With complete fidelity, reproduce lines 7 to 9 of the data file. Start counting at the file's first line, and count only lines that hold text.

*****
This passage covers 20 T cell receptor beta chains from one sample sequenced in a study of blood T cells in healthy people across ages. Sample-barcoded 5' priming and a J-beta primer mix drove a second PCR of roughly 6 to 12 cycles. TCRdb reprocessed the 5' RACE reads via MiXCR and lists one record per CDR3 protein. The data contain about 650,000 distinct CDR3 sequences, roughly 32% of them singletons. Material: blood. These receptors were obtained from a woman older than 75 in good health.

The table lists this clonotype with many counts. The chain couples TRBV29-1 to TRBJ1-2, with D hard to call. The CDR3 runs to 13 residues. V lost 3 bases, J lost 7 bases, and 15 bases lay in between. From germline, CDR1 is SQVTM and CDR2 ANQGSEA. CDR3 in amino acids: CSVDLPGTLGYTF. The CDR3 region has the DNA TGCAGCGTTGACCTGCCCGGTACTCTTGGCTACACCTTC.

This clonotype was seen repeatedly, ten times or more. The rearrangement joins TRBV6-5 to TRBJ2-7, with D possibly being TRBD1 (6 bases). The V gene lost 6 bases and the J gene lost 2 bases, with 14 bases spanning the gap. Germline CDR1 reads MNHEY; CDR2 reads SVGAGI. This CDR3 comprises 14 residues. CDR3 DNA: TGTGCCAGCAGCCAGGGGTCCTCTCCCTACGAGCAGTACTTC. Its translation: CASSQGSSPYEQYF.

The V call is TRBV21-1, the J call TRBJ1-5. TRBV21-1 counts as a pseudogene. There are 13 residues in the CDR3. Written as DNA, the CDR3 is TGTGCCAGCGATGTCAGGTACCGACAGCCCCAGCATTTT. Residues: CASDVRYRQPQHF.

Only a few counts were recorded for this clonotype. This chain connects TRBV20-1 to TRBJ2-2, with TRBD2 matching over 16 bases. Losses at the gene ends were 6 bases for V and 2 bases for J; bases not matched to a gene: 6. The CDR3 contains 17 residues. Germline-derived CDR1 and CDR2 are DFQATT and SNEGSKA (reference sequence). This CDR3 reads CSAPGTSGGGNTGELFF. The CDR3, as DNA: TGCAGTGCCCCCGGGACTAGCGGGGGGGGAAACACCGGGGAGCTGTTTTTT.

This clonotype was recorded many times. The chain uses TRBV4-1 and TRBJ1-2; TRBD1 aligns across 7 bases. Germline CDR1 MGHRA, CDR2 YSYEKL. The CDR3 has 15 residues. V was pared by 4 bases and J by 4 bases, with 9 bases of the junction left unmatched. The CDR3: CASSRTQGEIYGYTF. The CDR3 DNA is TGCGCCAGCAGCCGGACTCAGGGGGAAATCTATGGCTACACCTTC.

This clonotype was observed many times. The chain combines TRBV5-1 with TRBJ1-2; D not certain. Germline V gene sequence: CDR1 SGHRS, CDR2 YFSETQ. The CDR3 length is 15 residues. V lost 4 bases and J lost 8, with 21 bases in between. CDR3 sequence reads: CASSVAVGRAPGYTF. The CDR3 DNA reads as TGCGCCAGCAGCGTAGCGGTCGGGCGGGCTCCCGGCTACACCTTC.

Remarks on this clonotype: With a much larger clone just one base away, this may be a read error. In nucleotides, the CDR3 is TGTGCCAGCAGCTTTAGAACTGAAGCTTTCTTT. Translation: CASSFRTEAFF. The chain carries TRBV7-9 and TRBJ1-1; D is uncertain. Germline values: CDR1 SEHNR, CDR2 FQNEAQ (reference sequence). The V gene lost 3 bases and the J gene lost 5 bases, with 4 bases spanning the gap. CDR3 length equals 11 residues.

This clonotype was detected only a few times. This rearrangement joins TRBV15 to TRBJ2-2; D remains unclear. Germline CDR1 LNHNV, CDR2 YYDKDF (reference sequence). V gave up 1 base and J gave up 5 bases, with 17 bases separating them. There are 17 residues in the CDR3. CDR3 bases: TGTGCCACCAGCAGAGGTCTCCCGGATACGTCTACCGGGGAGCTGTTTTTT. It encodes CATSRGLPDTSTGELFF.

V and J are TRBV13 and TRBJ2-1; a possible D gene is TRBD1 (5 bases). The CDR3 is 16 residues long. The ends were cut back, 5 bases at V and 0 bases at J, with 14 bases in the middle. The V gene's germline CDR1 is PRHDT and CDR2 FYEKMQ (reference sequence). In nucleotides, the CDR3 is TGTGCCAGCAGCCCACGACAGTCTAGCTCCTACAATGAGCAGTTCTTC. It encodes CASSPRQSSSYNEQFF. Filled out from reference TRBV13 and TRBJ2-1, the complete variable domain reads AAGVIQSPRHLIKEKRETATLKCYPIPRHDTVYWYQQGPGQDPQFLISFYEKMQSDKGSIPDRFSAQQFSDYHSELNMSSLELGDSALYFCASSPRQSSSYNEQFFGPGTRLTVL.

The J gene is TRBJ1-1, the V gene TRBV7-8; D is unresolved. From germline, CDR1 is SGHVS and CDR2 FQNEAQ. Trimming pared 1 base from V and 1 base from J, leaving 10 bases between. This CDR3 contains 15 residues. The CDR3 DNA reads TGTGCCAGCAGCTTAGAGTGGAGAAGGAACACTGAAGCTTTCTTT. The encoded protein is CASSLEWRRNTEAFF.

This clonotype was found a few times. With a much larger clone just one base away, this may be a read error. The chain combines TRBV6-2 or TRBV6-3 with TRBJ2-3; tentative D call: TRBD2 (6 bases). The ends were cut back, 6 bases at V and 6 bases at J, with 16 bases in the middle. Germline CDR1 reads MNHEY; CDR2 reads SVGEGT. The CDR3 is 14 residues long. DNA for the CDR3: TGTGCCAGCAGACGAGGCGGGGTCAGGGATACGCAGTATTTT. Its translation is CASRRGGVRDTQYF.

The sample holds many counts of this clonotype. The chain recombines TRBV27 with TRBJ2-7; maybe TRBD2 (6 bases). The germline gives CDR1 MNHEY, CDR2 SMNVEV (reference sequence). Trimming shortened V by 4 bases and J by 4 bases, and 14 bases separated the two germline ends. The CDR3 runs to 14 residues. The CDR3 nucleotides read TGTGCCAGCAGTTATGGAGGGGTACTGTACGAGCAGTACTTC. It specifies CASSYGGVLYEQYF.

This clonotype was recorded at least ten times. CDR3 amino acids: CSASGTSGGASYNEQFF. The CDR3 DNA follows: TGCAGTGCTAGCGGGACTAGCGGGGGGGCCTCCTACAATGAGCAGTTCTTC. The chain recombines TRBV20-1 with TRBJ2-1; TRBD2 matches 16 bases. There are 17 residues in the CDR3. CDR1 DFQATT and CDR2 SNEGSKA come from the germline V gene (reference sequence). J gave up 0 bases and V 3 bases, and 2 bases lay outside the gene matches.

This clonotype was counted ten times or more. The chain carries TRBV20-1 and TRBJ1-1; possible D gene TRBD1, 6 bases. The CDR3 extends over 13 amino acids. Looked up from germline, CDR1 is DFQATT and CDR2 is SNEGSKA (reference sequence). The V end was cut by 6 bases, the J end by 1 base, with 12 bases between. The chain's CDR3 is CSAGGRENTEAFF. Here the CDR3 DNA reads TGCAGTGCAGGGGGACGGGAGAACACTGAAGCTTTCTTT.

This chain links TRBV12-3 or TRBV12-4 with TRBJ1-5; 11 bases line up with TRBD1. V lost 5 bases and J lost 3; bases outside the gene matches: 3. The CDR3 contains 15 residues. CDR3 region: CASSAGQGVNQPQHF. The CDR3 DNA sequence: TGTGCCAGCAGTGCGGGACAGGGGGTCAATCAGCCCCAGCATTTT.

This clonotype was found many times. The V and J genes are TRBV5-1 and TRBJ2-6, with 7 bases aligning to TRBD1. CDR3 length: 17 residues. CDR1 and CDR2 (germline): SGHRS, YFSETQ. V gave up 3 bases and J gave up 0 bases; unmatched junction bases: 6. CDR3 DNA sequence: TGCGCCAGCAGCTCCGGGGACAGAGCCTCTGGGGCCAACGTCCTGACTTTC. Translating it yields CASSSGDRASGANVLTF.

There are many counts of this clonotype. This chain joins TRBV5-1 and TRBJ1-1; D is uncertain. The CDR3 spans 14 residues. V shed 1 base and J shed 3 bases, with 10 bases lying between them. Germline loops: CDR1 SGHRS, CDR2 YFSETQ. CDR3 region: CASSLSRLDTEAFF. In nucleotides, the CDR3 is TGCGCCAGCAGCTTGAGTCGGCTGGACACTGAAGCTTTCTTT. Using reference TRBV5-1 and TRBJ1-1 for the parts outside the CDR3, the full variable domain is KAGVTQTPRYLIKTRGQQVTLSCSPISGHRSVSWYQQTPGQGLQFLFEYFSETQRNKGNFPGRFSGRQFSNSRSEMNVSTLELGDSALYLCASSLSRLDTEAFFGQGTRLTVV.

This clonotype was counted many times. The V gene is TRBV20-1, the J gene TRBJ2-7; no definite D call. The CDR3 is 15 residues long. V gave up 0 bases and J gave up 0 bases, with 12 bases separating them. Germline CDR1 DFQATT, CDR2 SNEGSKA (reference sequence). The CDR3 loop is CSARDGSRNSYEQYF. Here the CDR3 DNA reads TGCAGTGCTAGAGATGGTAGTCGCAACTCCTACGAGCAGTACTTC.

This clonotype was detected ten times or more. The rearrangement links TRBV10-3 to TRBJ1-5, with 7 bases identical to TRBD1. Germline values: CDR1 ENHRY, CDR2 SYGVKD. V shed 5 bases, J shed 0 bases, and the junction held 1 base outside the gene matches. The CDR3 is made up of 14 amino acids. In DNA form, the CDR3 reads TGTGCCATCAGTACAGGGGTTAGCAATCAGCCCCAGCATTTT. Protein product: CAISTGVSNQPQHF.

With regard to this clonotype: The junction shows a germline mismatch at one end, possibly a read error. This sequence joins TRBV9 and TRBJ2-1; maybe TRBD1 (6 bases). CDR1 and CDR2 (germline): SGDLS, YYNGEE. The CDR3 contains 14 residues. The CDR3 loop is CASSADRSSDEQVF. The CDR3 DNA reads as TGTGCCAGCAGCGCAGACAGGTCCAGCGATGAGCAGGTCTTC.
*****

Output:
This clonotype was observed many times. The chain combines TRBV5-1 with TRBJ1-2; D not certain. Germline V gene sequence: CDR1 SGHRS, CDR2 YFSETQ. The CDR3 length is 15 residues. V lost 4 bases and J lost 8, with 21 bases in between. CDR3 sequence reads: CASSVAVGRAPGYTF. The CDR3 DNA reads as TGCGCCAGCAGCGTAGCGGTCGGGCGGGCTCCCGGCTACACCTTC.

Remarks on this clonotype: With a much larger clone just one base away, this may be a read error. In nucleotides, the CDR3 is TGTGCCAGCAGCTTTAGAACTGAAGCTTTCTTT. Translation: CASSFRTEAFF. The chain carries TRBV7-9 and TRBJ1-1; D is uncertain. Germline values: CDR1 SEHNR, CDR2 FQNEAQ (reference sequence). The V gene lost 3 bases and the J gene lost 5 bases, with 4 bases spanning the gap. CDR3 length equals 11 residues.

This clonotype was detected only a few times. This rearrangement joins TRBV15 to TRBJ2-2; D remains unclear. Germline CDR1 LNHNV, CDR2 YYDKDF (reference sequence). V gave up 1 base and J gave up 5 bases, with 17 bases separating them. There are 17 residues in the CDR3. CDR3 bases: TGTGCCACCAGCAGAGGTCTCCCGGATACGTCTACCGGGGAGCTGTTTTTT. It encodes CATSRGLPDTSTGELFF.